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Identifying Guns

What Gun is that?

The design of artillery pieces changed very little in their first 500 years and from 1700 there is little difference in their appearance until the 1850s when significant changes began to appear. But it was not until the 1890s that major differences began to appear and the guns of today bear similar appearance. Guns dating from several periods may be found in Australia. The following information is provided to assist with a better understanding of the type of gun and what the markings on them mean. It is not intended to provide the means necessary to identify every type of gun for there are too many to consider. However, if uncertain it will provide the information necessary to allow identification possible by contacting us.

Parts of a Gun

Up to the 1850s guns were loaded from the front, the bore was smooth and the ammunition usually a round ball. These guns are commonly called Smooth Bore Muzzle Loading (SBML). Most of these guns had markings on them that give the manufacturers name, date of manufacture and weight of the barrel. The markings are normally found on the first or second reinforce, face of either trunnion, or on the breech.

Royal Cypher

Normally the guns have a Royal Cypher displayed and those commonly found in Australia are those of King George III and Queen Victoria.

King George III Cypher King George III Cypherr Queen Victoria Cypher Queen Victoria Cypher
Cypher of the Monach
Master General of the Ordnance Cypher
Some of the earlier brass guns also have the cypher of the Master General of the Ordnance on the chase.
Charles Lennox Cypher
Charles Lennox
3rd Duke of Richmond
1784 - 1795

Henry Phipps Cypher
Henry Phipps
1st Earl of Mulgrave
1810 - 1819

Example Cyphers of the Master General of the Ordnance

The Master General of the Ordnance organisation was responsible for military supplies including artillery and fortifications until it was largely abolished in 1855. The title Master General still exists in the British Army and is a very high ranking officer who oversees procurement and research and development.


The weight is normally shown on British guns as three figures - hundredweight (cwt), quarters (qr) and pounds (lb). A cwt is 112 lb, a quarter 28 lb. 20 cwt made an Imperial ton. Later guns may have four figures, the first representing an Imperial ton. The weight markings may appear in one of several locations but normally appear on the first reinforce or on the breech, either above or below the cascable.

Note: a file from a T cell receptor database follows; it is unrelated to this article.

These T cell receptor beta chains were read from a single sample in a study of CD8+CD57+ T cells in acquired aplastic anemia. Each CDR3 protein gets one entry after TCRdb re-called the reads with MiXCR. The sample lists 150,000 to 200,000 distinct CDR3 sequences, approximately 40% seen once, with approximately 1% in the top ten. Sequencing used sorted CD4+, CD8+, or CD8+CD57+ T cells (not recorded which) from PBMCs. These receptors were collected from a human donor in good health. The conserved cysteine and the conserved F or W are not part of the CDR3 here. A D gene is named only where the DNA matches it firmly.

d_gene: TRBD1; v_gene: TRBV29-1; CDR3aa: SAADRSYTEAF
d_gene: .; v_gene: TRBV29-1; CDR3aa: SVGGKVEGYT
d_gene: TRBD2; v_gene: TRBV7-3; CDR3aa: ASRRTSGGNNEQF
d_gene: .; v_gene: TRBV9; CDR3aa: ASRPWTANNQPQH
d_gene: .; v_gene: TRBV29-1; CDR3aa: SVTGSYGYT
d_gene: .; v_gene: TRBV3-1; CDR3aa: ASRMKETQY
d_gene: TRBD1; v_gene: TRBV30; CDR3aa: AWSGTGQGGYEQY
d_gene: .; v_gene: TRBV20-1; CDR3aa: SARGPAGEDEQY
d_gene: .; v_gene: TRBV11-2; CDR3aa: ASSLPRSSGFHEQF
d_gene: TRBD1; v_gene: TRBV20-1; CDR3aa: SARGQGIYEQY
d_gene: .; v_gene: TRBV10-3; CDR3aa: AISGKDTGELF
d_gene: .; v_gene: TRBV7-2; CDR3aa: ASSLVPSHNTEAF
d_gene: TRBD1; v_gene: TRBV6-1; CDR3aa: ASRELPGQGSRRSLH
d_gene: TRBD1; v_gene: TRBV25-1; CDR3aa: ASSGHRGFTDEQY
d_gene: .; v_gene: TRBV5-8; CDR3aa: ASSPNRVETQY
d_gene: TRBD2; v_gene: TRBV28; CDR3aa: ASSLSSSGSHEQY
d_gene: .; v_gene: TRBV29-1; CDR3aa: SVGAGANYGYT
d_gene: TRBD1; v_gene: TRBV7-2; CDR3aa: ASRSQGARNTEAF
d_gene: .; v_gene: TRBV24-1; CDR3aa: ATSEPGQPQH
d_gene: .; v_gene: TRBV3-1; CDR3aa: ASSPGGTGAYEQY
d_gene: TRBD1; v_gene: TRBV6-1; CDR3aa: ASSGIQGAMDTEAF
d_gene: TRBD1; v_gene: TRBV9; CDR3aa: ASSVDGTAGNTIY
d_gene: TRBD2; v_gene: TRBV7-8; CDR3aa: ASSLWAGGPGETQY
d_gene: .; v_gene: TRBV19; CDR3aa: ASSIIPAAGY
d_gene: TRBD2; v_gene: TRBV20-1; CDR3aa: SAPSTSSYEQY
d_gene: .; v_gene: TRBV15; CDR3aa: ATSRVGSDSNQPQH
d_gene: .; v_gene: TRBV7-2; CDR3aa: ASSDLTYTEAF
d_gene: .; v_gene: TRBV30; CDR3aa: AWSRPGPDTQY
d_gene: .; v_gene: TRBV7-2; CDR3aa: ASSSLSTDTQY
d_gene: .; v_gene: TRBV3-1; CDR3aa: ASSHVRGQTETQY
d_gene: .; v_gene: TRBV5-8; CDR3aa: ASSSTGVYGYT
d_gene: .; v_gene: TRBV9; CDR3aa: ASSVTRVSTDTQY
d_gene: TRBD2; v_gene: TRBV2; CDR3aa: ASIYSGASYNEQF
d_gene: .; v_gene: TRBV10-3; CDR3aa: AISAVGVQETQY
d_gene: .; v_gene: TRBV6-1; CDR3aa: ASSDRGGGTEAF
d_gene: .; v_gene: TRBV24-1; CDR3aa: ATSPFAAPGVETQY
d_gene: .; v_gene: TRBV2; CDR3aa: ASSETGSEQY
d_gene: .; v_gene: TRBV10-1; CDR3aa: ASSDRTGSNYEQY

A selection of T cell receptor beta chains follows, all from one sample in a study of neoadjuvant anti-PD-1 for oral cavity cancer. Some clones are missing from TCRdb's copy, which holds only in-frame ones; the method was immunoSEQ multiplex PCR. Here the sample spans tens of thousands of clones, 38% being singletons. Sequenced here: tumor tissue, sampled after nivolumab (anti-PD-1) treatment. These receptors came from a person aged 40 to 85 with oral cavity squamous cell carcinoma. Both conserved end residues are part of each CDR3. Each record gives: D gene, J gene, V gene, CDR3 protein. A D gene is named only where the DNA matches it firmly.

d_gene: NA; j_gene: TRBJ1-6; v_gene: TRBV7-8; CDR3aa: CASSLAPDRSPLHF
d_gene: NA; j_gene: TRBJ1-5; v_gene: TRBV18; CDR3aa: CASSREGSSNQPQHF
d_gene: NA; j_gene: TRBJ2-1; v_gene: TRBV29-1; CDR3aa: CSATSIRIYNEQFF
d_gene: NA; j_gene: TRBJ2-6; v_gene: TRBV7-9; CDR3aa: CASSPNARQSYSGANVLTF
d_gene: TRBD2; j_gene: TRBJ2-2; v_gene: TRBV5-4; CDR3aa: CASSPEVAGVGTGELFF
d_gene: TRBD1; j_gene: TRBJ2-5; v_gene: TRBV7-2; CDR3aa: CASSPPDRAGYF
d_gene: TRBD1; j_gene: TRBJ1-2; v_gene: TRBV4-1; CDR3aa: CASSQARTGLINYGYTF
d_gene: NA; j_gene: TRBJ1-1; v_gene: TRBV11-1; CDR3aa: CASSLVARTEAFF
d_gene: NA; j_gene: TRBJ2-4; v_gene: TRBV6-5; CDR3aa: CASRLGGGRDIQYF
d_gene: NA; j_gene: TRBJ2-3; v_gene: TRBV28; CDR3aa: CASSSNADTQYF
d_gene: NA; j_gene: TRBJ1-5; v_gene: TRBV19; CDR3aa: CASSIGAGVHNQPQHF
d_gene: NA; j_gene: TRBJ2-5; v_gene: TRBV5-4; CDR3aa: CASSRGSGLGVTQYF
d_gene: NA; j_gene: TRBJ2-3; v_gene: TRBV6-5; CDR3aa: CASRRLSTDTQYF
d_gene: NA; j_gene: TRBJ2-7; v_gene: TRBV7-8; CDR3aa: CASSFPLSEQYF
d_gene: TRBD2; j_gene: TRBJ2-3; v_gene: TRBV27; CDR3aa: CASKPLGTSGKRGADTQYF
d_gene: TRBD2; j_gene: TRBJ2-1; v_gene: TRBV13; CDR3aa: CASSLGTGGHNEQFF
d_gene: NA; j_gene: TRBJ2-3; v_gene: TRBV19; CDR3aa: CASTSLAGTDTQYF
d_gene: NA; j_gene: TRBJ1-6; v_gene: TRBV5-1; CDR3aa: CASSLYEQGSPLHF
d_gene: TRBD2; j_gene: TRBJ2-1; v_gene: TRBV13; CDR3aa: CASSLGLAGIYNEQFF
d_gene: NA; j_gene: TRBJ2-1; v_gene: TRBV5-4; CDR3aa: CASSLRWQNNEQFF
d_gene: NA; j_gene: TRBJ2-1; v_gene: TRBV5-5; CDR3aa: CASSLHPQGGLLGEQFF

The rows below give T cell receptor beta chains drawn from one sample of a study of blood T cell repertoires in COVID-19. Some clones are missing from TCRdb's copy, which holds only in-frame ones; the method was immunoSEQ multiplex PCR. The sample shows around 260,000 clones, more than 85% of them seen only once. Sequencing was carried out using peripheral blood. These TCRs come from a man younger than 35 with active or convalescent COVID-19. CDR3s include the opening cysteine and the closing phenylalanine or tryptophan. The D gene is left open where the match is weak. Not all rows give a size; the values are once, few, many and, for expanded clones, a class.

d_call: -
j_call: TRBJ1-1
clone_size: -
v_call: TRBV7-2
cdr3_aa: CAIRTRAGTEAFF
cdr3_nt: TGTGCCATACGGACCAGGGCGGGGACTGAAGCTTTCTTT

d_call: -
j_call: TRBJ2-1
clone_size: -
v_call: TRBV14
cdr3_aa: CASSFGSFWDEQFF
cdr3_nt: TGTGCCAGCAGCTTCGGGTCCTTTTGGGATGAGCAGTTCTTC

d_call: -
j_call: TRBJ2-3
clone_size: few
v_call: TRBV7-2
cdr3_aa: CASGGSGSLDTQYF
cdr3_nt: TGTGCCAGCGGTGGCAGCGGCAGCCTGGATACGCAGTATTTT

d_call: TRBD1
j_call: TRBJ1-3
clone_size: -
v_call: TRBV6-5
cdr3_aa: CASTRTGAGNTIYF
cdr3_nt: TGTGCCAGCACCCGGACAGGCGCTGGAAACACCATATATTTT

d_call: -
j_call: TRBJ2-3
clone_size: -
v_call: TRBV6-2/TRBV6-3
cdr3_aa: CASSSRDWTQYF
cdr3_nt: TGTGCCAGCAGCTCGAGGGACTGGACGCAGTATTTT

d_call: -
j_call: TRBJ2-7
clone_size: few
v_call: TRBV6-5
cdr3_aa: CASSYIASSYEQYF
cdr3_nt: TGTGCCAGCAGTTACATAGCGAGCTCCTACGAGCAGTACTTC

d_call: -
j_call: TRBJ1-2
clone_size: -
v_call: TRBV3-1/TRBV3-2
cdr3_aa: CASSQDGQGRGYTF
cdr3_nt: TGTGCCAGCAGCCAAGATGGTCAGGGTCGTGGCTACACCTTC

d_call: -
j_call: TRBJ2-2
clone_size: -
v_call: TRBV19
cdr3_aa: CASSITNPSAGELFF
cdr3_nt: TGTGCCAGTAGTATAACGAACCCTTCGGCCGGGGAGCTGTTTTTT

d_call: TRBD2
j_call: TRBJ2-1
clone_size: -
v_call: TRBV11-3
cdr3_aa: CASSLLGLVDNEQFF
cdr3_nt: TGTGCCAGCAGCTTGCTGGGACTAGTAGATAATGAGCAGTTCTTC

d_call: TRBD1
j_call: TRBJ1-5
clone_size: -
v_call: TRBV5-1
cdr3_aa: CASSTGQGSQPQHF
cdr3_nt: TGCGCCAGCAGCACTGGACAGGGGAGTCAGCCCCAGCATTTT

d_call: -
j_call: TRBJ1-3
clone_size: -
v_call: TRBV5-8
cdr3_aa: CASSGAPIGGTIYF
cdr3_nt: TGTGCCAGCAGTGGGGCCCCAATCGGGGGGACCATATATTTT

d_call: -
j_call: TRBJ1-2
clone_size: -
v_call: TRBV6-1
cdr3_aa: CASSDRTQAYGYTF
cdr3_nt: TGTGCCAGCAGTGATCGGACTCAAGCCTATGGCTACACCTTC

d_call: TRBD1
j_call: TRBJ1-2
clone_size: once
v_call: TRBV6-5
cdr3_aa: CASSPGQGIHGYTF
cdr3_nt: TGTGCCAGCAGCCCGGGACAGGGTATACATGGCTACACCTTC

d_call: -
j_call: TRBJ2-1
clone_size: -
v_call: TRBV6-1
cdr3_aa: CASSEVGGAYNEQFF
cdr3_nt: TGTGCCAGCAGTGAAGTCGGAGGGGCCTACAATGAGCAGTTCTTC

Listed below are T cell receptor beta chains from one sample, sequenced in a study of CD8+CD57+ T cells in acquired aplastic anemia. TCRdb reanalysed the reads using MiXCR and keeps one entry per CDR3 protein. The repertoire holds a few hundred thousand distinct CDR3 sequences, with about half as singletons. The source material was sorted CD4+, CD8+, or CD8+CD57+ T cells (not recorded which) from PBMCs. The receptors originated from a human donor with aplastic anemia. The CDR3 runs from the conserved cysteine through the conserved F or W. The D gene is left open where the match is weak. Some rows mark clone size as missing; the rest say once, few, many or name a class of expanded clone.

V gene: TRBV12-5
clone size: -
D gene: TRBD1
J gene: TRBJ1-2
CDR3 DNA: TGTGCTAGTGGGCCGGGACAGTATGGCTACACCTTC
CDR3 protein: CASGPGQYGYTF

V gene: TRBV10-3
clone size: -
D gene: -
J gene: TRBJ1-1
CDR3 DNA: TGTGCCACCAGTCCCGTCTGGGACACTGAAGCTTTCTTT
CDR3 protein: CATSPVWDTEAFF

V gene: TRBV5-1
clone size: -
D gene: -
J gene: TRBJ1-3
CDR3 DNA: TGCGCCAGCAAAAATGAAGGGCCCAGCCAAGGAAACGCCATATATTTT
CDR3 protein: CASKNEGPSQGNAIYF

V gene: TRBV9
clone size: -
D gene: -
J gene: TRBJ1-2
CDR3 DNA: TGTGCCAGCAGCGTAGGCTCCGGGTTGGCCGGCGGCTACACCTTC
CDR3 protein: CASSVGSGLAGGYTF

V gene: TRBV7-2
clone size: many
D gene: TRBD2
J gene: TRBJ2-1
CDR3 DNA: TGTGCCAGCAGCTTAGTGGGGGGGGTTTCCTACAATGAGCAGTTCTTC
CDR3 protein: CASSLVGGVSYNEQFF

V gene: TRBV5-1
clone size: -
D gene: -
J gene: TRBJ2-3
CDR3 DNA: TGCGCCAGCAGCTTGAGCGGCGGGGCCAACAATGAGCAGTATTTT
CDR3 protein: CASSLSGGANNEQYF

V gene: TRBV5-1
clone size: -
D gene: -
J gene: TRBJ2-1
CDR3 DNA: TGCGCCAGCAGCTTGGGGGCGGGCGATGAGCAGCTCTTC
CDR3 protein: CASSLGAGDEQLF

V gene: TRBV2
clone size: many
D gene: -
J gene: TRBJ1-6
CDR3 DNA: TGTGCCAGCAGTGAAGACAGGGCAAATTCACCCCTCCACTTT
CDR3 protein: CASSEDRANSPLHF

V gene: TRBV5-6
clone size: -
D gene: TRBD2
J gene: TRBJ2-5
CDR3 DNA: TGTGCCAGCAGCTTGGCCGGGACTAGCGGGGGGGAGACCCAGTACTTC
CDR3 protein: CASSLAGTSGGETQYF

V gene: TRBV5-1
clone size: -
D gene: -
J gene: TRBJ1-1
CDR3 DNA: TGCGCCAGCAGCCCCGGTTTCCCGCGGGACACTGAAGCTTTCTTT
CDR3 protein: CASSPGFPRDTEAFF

Gun Weight Mark

Gun Weight Mark
Examples of weight of the barrel marked on the
1st Reinforce (above) and breech below the cascable (below)

Gun Barrel

Typical of the markings to be found on the muzzle loading guns can be seen in this diagram of an iron 32 pounder. 1843 is the year of manufacture, 42-0-26 is the barrels weight. The arrow indicates it has been proofed and accepted for service. The Royal Cypher of Queen Victoria. On the left trunnion face is the manufacturers name and on the right trunnion face is the guns serial number, the centre of the cross is the guns centre of gravity.

Left Trunnion Markings
Markings on the left trunnion showing the
manufacturer (Low Moor) at top,
barrels serial number (10739)
and year of manufacture (1867)
Centre of Gravity Marking
Centre of Gravity marked on face of right trunnion
Serial Number, Weight of Barrel and Year of Manufacture
Markings on the first reinforce showing
the barrel serial number (7477)
Arrow of proofing
Weight of barrel (95-1-0)
Year of manufacture (1861)
Vent Markings
Marks stamped on cascable here refer to
the vent, the hole where the igniting
powder is placed.
CV - Cooper Vent
N - New
C - Cone
Rifled Breech Loading

In 1854 a new type of gunwas introduced. Manufactured by Armstrong it was loaded from the rear and is commonly called a Rifled Breech Loading (RBL) (Armstrong) gun. They came in many sizes and were referred to by the weight of the conical projectile they fired. The gun also had rifling (grooves) in its barrel. They were short titled eg. 12 pounder RBL (Armstrong). Their unique breech makes their identification simple.

Rifled Breech Loading
Wrought Iron 12 Pounder Rifled Breech Loading (RBL) (Armstrong) Markings
Rifled Muzzle Loading

Problems with the Armstrong RBL guns led to their replacement and muzzle loading guns were re-introduced but now they had three rifling grooves cut in the barrel and fired a conical projectile. They were known as Rifled Muzzle Loading (RML). Because of the large number of old smooth bore muzzle loading guns available many were converted by insertion of a rifled tube in the barrel.

Rifled Muzzled Loading
Iron 64 Pounder markings

Breech Loading and Quick Firing